Intrinsic Case Study of Advisors’ Perceptions of Advising International Transfer Students Transitioning from a Two-Year College to a Land-Grant University in the Southwest Region of the United States
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This qualitative intrinsic case study examined advisor’s perceptions of advising transitioning international transfer students transferring from a two-year college to a land-grant institution in the southwest region on the United States. Literature has demonstrated that the number of international students is increasing in the United States. Thirteen semi-structured questions were asked of nine participants who were employed at a four-year land-grant institution. Advisors from the Office of Admissions, International Student Services Office and academic colleges were interviewed. The participants (advisors) were actively involved in working with international transfer students. Each office advisor had different advising functions. Data were collected through interviews, observations, and document analysis. The themes that emerged while analyzing the data were: (1) Bureaucracy, (2) Advising, and (3) Culture. Although this university is involved in recruiting and retaining students, the researcher proposes that faculty and staff should do a better job in reaching out and advising international transfer students. Findings from this study suggest that the university should provide mandatory cross training where advisors from three units are trained in advising methods, diversity, and immigration procedures. Additionally, advisors should apply appreciative advising model as a technique to engage international transfer student advising.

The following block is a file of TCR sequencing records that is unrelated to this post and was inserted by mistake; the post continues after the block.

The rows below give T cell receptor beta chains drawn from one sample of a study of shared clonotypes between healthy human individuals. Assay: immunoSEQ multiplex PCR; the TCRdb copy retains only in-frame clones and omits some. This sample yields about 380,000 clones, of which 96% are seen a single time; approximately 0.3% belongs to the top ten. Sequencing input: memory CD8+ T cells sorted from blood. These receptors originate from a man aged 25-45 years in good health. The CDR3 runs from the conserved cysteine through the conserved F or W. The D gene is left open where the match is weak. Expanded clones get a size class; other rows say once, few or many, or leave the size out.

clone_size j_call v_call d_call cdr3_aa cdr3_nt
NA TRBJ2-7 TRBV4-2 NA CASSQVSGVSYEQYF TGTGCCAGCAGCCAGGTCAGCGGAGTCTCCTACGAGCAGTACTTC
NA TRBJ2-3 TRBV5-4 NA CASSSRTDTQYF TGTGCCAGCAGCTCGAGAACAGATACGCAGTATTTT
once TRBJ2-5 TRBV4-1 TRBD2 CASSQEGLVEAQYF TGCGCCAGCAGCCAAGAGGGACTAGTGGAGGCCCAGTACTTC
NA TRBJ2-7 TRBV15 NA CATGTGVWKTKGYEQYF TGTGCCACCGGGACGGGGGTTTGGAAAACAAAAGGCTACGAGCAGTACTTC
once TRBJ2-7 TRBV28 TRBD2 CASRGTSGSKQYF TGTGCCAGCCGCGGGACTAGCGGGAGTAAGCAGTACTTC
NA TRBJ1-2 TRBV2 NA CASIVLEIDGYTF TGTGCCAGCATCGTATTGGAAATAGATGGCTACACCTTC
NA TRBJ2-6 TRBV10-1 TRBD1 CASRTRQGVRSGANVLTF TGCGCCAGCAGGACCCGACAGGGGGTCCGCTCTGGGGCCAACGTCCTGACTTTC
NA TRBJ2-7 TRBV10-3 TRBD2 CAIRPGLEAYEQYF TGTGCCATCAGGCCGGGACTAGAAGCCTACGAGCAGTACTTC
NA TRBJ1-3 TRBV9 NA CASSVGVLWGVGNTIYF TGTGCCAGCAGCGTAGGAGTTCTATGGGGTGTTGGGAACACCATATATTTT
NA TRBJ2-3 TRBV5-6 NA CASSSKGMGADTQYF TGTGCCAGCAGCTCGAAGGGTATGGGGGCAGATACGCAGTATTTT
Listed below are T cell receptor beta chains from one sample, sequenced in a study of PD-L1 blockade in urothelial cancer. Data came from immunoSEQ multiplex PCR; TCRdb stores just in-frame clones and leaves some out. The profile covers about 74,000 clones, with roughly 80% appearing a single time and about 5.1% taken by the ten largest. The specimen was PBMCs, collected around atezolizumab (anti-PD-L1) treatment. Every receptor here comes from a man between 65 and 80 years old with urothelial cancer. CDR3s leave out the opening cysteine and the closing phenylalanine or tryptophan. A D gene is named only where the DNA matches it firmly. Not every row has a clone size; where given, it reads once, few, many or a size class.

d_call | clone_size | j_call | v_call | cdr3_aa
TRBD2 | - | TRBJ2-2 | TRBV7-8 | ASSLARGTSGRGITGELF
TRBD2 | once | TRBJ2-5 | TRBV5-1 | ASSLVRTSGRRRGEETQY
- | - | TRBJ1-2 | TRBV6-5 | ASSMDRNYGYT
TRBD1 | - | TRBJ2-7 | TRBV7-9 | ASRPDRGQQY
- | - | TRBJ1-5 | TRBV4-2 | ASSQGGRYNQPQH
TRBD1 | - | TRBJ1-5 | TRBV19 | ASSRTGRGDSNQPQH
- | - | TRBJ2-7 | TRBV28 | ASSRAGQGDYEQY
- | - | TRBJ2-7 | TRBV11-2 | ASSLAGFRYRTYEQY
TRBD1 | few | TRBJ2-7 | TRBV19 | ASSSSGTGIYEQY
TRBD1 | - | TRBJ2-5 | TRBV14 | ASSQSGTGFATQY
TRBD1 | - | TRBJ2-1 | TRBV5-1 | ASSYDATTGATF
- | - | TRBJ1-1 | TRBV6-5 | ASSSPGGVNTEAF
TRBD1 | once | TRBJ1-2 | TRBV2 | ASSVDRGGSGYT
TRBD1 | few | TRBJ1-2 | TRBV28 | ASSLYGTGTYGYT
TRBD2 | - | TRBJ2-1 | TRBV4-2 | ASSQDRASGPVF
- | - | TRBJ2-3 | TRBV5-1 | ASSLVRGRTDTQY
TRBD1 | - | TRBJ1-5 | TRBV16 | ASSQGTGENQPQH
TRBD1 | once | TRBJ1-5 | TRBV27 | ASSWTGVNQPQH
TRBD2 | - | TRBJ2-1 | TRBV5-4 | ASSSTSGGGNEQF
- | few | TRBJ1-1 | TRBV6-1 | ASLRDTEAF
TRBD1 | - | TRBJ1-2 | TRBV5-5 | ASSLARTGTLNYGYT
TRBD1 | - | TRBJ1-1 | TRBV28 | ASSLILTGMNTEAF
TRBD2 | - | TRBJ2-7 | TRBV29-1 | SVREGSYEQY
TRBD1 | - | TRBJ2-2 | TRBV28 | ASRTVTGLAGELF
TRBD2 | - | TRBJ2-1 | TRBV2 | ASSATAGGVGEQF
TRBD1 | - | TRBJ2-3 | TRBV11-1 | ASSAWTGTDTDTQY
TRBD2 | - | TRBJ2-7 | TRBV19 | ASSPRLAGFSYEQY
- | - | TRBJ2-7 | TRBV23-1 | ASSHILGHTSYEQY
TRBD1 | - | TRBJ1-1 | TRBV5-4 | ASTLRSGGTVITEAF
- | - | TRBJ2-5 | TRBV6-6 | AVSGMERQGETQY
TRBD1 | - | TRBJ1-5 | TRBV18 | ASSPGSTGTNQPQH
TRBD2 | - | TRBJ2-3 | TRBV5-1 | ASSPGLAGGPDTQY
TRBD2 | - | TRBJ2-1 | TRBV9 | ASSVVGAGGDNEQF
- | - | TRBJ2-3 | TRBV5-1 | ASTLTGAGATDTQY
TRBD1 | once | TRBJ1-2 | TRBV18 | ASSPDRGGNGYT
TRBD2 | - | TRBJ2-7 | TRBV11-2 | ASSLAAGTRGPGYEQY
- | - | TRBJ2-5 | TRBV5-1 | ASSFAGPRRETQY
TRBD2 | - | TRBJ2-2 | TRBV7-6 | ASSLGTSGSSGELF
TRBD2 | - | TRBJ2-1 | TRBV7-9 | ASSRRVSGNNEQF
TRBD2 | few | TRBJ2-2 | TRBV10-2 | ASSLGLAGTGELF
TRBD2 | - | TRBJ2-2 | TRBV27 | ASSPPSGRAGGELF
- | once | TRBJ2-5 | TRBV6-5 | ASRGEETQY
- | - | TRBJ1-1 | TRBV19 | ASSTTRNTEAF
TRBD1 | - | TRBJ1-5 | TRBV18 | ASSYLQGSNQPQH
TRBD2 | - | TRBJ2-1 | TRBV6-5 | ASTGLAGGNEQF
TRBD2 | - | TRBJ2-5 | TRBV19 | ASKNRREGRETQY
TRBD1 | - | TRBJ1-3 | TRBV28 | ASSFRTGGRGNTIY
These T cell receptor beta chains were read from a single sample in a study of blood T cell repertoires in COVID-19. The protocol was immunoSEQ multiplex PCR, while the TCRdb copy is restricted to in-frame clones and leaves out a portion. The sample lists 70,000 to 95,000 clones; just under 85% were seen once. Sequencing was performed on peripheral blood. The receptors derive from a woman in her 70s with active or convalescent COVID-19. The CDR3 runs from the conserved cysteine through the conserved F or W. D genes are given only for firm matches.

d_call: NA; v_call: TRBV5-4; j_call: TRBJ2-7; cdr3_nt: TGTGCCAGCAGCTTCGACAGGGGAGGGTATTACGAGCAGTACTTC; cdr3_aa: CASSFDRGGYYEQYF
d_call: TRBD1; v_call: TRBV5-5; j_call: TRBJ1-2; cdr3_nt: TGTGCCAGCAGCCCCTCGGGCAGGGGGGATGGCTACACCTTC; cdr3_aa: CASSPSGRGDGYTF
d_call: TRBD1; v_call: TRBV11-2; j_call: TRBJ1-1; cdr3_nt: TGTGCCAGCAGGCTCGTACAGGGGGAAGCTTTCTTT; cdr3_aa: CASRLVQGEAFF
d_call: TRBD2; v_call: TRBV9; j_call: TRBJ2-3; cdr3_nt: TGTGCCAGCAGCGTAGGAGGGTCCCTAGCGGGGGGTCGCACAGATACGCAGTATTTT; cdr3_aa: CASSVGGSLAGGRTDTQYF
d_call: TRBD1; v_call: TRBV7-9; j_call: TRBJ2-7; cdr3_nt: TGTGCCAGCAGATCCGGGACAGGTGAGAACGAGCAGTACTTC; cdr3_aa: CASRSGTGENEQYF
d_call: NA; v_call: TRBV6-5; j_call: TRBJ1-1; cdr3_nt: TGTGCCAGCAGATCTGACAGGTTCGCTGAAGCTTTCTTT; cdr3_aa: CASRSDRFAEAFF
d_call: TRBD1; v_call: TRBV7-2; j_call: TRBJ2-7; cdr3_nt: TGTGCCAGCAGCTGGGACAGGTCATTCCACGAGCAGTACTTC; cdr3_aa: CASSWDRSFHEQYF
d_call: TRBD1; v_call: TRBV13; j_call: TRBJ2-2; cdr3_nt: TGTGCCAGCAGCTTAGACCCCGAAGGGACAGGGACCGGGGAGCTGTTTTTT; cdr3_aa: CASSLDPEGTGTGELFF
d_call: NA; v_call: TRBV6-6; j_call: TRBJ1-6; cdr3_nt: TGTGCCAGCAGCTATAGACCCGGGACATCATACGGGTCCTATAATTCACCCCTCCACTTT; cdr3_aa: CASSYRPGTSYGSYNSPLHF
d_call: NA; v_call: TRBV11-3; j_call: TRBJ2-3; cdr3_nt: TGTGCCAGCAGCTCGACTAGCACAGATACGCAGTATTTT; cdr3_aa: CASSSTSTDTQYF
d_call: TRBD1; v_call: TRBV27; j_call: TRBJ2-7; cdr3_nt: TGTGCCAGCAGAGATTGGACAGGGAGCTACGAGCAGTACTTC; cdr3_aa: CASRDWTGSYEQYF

De Sousa, David Alexandre (2014). Intrinsic Case Study of Advisors’ Perceptions of Advising International Transfer Students Transitioning from a Two-Year College to a Land-Grant University in the Southwest Region of the United States. Doctoral dissertation, Texas A & M University. Available electronically from